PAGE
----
Winter driving brings a whole new element of risk to the road. Driver's concentration and a car's integrity are continuously put to the test in frigid weather. Making the decision to change your tires at the right time will keep you safe and will help you to avoid accidents in winter weather. If you live in a seasonal state, then most agree that it’s best to have two sets of tires for your vehicle: a set of all-season tires and a set of winter tires.
What are winter tires?
Winter tires are engineered to perform best on icy roads in sub-zero temperatures. The tread compound is specifically designed to allow for better traction when stopping. This tread gives the tires a better grip on icy roads.
In fact, on average, winter tires can reduce stopping distance by up to 25% on slippery roads – that can mean the difference between stopping well before the car in front of you and a rear-end collision.
What about all-season tires?
Some people, however, argue that all-season tires are just as capable and safe as winter tires considering their name and from experience. But all-season tires have two considerable compositional downfalls when it comes to driving in icy, snowy, or slippery conditions.
In order to be more durable, all-season tires are designed using a harder and longer-wearing rubber compound than is used in winter tires. This specialized rubber stiffens as temperatures drop, which results in a loss of tire flexibility. The less flexible a tire is, the worse its grip on the road. Moreover, when compared to winter tires, they simply have less surface contact with the ground which results in decreased traction.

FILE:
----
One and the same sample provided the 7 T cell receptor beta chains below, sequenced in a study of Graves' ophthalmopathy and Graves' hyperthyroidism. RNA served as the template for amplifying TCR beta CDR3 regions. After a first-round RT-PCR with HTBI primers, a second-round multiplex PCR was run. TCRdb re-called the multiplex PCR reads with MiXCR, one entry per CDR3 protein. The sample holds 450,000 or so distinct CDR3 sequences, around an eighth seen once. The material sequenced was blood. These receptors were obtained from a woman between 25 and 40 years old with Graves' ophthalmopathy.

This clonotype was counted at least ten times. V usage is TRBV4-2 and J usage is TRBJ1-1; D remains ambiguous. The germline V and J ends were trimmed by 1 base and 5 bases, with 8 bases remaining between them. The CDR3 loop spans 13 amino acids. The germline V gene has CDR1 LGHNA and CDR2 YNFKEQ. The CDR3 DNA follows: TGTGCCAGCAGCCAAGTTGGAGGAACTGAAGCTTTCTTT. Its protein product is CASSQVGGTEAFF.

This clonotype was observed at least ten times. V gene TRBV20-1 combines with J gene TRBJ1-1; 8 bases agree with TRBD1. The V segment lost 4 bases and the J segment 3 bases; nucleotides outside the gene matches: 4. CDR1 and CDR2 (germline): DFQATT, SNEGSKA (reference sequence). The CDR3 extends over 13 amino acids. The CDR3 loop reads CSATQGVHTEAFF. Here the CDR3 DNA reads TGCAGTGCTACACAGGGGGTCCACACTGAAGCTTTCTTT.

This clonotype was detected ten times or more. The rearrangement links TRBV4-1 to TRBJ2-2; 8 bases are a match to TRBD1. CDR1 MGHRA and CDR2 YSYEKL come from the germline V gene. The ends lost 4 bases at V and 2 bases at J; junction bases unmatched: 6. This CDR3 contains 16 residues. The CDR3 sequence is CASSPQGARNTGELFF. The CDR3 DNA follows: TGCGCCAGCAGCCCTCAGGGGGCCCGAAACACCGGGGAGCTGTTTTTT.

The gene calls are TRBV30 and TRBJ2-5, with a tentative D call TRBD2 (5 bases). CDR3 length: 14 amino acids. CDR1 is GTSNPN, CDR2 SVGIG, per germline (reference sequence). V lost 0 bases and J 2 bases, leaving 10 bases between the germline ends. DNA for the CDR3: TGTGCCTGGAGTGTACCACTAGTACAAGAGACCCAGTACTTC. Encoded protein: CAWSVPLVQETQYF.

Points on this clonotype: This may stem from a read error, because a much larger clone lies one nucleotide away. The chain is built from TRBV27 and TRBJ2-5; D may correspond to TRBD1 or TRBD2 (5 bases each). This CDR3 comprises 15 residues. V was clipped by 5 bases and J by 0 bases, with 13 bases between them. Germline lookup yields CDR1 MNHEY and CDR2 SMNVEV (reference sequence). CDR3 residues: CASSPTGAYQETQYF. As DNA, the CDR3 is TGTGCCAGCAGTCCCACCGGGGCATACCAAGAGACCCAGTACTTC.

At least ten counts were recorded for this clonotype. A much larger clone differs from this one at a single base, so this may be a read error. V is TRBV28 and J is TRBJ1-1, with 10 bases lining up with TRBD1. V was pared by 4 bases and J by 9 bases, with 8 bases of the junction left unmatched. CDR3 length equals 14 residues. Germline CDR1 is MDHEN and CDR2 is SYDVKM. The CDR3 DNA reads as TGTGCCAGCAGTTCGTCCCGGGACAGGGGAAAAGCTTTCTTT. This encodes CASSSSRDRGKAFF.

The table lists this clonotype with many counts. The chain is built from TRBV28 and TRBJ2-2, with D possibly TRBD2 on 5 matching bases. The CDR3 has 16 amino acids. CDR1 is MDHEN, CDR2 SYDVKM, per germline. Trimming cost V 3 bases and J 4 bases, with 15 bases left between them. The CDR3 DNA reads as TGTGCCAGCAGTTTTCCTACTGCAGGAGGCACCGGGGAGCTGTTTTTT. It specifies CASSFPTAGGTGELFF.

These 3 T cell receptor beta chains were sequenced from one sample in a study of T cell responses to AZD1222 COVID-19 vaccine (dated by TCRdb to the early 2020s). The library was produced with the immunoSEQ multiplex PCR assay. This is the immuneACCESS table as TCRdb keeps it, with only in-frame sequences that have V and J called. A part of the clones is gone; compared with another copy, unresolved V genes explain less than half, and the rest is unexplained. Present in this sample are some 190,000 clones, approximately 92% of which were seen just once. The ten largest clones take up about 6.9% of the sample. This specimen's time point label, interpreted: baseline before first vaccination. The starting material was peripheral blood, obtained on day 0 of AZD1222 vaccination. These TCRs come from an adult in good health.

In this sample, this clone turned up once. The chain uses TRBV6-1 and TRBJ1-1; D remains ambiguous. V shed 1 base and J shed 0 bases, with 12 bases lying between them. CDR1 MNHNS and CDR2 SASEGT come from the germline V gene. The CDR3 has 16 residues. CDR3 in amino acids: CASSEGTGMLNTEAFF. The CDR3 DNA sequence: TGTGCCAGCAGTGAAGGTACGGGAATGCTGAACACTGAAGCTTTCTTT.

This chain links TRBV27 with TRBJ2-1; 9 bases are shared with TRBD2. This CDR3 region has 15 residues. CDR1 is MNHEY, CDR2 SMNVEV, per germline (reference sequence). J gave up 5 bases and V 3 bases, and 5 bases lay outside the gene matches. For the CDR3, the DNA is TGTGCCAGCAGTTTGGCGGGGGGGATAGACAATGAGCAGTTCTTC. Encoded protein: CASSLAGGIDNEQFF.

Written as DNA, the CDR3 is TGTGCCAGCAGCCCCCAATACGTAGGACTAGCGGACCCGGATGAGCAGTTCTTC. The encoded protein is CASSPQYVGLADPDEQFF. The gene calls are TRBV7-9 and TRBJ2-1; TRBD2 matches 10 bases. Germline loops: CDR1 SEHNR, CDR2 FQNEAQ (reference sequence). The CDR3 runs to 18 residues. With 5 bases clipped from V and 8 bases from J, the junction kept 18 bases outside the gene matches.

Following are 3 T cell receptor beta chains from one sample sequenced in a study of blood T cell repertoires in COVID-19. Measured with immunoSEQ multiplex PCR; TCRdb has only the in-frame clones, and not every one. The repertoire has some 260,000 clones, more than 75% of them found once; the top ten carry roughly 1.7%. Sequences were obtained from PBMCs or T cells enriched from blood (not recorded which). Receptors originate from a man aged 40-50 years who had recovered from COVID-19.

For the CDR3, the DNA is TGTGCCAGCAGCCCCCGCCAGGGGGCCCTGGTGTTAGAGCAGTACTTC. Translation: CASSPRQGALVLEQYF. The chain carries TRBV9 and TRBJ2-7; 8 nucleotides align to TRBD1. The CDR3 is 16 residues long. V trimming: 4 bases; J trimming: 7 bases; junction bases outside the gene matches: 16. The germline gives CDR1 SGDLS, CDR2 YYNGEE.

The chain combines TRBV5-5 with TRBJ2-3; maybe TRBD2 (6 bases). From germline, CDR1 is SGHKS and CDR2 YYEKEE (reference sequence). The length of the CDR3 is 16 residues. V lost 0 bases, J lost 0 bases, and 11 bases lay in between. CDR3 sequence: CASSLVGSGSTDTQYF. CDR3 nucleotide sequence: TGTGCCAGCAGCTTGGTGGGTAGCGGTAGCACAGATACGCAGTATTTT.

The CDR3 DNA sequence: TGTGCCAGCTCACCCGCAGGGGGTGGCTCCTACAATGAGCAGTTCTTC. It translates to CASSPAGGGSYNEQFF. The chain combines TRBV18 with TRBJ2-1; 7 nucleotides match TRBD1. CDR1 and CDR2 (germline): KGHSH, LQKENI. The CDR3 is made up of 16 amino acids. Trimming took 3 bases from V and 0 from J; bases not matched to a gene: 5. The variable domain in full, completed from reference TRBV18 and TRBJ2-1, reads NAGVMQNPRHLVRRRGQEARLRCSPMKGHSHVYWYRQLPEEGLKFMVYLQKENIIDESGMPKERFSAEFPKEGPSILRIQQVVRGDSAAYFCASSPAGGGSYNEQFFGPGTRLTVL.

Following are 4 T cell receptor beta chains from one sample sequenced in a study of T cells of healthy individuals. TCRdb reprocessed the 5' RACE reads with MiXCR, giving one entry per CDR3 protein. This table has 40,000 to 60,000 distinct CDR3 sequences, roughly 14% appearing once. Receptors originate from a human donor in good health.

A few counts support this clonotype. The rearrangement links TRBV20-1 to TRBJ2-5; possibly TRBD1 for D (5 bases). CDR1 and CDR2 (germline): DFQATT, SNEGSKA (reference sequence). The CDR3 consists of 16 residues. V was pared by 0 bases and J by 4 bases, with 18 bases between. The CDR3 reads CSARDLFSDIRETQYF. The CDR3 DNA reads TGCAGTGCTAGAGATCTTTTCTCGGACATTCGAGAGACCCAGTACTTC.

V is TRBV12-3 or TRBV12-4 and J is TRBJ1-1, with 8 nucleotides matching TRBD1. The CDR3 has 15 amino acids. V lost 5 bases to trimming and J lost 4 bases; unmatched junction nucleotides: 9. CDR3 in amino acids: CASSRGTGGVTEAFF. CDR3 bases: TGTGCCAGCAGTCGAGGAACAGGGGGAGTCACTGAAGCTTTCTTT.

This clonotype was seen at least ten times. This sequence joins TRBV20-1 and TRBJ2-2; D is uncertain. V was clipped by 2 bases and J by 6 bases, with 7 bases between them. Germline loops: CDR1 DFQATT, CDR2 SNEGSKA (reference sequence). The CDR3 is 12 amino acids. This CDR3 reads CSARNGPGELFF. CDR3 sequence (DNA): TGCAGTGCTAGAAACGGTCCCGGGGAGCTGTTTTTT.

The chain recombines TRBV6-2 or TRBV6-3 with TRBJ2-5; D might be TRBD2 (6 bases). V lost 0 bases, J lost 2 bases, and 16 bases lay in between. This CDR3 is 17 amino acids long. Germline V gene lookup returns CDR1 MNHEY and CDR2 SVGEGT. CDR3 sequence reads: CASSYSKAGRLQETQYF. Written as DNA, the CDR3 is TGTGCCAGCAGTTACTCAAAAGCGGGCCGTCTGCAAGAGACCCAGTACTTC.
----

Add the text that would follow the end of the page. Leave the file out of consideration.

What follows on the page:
How do different sets of tires affect auto insurance policy rates?
Very few insurance companies offer a discount for winter tire use. So switching from all-season tires to winter tires won’t have a direct impact on your auto insurance premiums. However, winter tires have a better chance of keeping you from an accident in cold weather conditions. Avoiding accidents will help to keep your auto insurance rates low.
While winter tires won’t prevent all auto accidents, they certainly lower your driving risk and tend to perform better in snowy conditions than all-season tires. As a result, you can expect a safer winter driving experience which will ultimately result in lower insurance premiums for you in the long run.
If you have questions about auto insurance rates, please call one of our authorized insurance agents. We can assist you with assessing your insurance needs and provide you with some quotes from several of the top insurance companies.
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